First off, let me say that I am horrible at making titles. In college I always thought that was the hardest part of the writing assignment. I always feel like there is a catchier way to call attention to what I wrote…but instead I just list out the subject. Oh well. that is not the point today.
I just had baby 2.0 a few weeks ago. I had been meaning to make another post before the birth to update the few family and friends who read this blog, but I just didn’t have the steam to do so. I spent a lot of extra time with my first at home, trying to relish the relative sanity of having just ONE kid in the house to keep track of. If you can even call having a three year old boy in the house “sane.”
Anyways, with my first, the entire process was dramatic. The pregnancy was rough, my mental state before and after the delivery was pretty much rife with [undiagnosed] psychosis and mental anguish (no, not exaggerating). My firstborn was also whisked away to the NICU immediately and so nursing got off with a rather rocky start–no skin to skin bonding time and I didn’t get a chance to nurse until more than 24 hours after the birth. And trying to use the hospital grade electric pump was horrifying, to say the least. It didn’t give me a very good picture of what feeding my child breastmilk would be like. In retrospect, I was setting myself up for failure at the getgo, even though at the time I actually *wanted* (desperately) to breastfeed my baby.
So with my oldest, nursing pretty much sucked, and not in a good way. It was so hard to keep up my milk supply. I had no visit from the Lactation Consultant in the hospital since it was Thanksgiving and everyone was off for the holiday. The NICU was pretty much nonchalant and didn’t care that I wanted to breastfeed; I walked in the first time to hold my baby, about six hours after delivery, only to find a pacifier in his mouth. Needless to say latch on was super hard after that. It took many weeks to get it right and I do believe it was due to the fact that the hospital gave him a hard, plastic fake nipple to suck on in his first hours of life. To make the first nursing moments even MORE awkward, I received assistance with my boobs from a MALE nurse who was on duty in the NICU, and while he was very kind to me, he was also a man, who, you know, doesn’t have any boobs.
I also had to return to work just a few weeks after having my first son. I was gone many hours a day and unable to pump enough milk and we had to supplement. A LOT of supplementing, not enough time to nurse, and having my boobs reject all variety of breast pumps made nursing pretty much HELL IN A HANDBASKET.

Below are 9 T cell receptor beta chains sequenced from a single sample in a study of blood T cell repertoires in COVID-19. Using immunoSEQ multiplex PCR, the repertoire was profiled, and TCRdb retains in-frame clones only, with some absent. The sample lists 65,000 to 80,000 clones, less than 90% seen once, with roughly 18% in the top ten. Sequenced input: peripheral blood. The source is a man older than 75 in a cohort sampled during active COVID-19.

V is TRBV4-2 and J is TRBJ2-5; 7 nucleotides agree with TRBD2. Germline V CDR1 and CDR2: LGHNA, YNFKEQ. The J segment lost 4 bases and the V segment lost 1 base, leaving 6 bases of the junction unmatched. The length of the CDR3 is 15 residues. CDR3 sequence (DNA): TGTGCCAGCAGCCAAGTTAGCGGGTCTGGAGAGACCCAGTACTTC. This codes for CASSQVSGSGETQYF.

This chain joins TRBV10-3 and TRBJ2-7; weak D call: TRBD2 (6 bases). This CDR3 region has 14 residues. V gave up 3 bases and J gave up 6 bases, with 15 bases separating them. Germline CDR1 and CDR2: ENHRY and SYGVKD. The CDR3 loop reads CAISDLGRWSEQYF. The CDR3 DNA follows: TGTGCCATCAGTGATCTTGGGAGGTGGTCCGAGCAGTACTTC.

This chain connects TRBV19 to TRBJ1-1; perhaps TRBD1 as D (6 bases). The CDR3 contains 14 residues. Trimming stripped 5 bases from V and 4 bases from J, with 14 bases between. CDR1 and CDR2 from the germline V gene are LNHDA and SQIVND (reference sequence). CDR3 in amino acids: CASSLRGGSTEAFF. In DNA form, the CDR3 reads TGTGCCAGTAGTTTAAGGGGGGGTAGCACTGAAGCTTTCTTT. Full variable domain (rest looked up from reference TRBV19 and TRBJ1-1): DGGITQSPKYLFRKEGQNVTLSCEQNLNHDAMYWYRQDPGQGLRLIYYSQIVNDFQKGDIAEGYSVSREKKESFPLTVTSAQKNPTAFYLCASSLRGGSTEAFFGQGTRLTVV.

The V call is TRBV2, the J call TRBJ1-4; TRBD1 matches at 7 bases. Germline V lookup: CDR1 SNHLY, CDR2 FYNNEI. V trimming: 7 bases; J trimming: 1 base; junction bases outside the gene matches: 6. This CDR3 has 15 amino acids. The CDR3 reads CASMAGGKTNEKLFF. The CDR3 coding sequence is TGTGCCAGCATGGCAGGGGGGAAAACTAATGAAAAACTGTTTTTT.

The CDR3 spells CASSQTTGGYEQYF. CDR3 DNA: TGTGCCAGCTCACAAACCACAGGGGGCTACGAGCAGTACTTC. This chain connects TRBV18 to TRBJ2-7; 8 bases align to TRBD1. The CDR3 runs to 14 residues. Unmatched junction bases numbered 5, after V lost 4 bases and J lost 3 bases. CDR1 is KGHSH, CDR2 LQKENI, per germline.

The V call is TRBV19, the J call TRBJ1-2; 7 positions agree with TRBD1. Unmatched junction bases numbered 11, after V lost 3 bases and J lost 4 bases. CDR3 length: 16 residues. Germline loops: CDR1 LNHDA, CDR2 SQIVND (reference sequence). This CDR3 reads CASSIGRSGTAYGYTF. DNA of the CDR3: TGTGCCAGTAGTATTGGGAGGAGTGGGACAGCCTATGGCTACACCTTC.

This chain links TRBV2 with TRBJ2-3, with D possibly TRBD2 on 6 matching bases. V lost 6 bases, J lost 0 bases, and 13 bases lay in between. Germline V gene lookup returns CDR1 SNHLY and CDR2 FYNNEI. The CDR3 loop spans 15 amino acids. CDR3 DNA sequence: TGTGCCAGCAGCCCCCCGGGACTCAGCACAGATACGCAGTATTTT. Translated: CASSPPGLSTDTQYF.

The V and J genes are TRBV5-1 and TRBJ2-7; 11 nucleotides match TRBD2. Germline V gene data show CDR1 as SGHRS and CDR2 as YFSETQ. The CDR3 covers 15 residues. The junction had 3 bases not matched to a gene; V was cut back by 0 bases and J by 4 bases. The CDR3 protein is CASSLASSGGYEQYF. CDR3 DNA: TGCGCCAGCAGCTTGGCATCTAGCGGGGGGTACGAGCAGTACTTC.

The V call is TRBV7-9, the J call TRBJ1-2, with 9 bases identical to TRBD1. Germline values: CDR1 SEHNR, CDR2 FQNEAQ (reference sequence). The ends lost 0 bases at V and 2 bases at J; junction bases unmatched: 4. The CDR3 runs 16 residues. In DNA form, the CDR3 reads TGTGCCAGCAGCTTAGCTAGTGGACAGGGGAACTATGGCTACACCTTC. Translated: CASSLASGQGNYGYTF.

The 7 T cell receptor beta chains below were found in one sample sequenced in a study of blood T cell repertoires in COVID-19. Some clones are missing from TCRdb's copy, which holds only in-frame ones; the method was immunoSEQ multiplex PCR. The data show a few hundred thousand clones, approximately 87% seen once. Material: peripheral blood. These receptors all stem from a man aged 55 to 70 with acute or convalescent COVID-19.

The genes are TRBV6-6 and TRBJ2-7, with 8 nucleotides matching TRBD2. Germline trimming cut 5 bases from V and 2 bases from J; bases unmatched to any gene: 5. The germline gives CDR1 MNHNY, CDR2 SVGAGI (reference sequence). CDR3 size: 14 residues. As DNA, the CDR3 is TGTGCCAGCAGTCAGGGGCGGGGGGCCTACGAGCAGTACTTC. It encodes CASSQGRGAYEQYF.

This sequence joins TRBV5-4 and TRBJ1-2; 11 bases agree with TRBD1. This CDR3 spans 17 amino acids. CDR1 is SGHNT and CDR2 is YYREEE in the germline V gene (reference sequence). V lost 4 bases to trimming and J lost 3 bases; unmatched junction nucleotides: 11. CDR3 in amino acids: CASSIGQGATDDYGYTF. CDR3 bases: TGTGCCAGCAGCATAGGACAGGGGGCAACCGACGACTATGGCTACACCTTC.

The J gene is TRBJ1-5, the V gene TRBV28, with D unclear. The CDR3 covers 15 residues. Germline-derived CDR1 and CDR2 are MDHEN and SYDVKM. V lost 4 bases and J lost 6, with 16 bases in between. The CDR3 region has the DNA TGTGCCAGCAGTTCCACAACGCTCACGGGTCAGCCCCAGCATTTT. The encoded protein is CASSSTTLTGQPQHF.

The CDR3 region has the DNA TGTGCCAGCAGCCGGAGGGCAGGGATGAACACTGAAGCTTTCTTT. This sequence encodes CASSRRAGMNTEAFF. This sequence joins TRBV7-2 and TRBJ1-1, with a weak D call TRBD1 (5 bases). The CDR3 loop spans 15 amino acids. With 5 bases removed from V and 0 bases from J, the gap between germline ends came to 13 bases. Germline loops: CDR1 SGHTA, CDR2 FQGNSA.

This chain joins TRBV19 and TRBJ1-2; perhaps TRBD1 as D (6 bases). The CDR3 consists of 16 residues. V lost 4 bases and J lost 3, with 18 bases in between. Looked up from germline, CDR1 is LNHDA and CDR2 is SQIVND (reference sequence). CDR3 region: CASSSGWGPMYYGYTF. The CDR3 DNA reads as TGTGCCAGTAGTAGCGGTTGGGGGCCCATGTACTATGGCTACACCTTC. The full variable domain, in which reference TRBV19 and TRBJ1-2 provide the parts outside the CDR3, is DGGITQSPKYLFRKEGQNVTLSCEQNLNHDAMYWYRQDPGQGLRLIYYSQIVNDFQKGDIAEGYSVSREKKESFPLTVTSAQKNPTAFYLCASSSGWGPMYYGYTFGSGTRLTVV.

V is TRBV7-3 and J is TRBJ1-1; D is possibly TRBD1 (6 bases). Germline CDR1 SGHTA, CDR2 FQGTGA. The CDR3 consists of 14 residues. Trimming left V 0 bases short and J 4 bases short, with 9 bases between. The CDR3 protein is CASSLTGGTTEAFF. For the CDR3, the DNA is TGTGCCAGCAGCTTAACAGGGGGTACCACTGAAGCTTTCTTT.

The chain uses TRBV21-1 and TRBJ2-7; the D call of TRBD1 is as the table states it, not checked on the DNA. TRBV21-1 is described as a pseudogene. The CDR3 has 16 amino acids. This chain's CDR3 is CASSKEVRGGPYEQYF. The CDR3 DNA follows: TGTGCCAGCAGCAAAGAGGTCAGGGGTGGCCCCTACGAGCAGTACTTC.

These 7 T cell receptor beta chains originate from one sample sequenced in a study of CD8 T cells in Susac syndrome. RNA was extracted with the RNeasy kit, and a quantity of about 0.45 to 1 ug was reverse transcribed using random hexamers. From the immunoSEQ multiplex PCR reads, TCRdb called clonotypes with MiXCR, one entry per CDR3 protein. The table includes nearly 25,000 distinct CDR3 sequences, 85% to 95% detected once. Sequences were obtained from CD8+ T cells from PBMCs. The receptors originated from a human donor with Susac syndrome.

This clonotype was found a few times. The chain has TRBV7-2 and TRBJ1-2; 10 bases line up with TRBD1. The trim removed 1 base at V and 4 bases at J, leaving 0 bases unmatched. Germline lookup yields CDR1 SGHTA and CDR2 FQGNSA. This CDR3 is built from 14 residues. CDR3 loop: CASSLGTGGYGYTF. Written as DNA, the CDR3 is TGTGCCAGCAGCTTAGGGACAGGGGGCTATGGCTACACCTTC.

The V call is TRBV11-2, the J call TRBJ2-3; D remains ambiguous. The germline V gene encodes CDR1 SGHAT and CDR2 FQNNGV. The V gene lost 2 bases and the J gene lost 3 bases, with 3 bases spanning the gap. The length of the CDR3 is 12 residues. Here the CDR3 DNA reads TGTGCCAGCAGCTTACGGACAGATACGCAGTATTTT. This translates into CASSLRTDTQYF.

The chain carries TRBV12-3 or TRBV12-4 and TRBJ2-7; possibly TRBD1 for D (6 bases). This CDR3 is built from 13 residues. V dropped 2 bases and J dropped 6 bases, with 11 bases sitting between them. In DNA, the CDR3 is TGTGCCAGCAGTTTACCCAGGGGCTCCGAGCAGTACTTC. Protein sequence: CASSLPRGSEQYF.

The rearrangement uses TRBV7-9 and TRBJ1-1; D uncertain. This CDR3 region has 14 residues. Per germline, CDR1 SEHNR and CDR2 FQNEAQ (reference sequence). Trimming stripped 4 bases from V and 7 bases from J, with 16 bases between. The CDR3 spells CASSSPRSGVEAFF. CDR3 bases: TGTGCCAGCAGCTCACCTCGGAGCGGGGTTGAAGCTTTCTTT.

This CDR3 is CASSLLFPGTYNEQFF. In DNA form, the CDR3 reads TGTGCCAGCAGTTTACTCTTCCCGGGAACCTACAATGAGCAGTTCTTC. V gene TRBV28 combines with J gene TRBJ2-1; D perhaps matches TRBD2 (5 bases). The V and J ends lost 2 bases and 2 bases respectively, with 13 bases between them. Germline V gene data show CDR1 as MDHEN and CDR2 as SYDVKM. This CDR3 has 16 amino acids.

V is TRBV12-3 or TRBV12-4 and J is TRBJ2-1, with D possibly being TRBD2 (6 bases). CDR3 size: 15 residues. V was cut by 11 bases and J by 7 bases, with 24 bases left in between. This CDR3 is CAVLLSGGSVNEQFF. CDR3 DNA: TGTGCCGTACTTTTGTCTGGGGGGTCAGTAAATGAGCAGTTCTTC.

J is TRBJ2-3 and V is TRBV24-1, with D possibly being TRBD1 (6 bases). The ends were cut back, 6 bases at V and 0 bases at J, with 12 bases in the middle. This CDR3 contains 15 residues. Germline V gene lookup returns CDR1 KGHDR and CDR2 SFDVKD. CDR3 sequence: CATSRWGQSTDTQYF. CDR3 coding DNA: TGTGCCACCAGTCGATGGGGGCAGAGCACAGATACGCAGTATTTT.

So this time around I had mega anxiety about breastfeeding. In fact, I did NOT want to do it at all. For weeks I walked around with dread and a ball of anxiety in my gut. But knowing what I know about the health benefits for baby AND mom, I knew I *had* to try. Preventing the horrid postpartum depression and psychosis I suffered from last time is my number one priority, aside from, you know, keeping my kids alive and stuff. And I do know that ain’t no one happy if the mama ain’t happy.
I have read that nursing exclusively, even in just the first few weeks, helps the postpartum mother physically recover faster. It also releases a hormone called oxytocin, pretty much forcing your mind to love that baby, even if all else feels like a rotten ball of shit because you haven’t slept in days. So I’ve been nursing. And more nursing. Nurse, nurse, nurse. ALL. THE. TIME. (Or, every one to two hours.)
And you know what? It sucks, but in a good way. Baby 2.0 is a good nurser, and my previous experience with latch issues and milk supply has made this time around so much easier. The first ten days or so was pretty painful as I dealt with a loose latch and possibly a bit of a tongue-tie, but the Lactation Consultant reassured me that I have “good gear.” Meaning, large nipples that aren’t flat or inverted. She also reminded me that baby’s mouth will grow and with some time and perseverance, the pain should subside and it *will* become the beautiful bonding experience I wanted to be.
And so far, it is. I believe the initial suckling and skin to skin contact within the first hour after birth also helped. The delivery also was fast and uneventful, leaving me virtually unscathed as soon as the epidural wore off. They (whoever that is) all say that each pregnancy is different and each baby is different. Yes, it’s annoying cliche advice that every experienced parent gives out…but you know what? It’s damn true.
Sure, there are moments when I don’t like it. Like when 2.0 likes to chew on my nipple with his (amazingly hard) gums. Or when he has gas that I can’t get out of him and he shakes his head and cries with my nipple in his mouth. (OUCHHHHH!!!) Or even when I am sick to death of sitting on the couch with the damn boppy pillow and just want to get up and dance with kid 1.0 or take a shower or leave the house to get milk ALONE. So yeah, sometimes it isn’t fun. But mostly, it is OK. I am dealing with it, my baby is thriving, and, probably most exciting for me, is that I have dropped all the weight I gained during the pregnancy. I am back down to a normal-ish size AND I feel really good. Like, really, really good.
So I write this for any woman who hates nursing like I did. I write this so you know that you CAN do it. Maybe the first time it sucked like it did for me. Maybe you are dreading it and are contemplating not doing it at all. Formula is not evil, after all; lots of people formula feed and their kids grow up smart and healthy. I just want you to know that I get it. I truly do. But I also know that it can also be good. So give it a go, if you want.
And if it doesn’t work? Don’t beat yourself up about it. Remember that your happiness and health are important too. And how you feed your baby is YOUR choice. No one else should have a say except YOU.
Cheers mamas! *raises boob in friendly toast*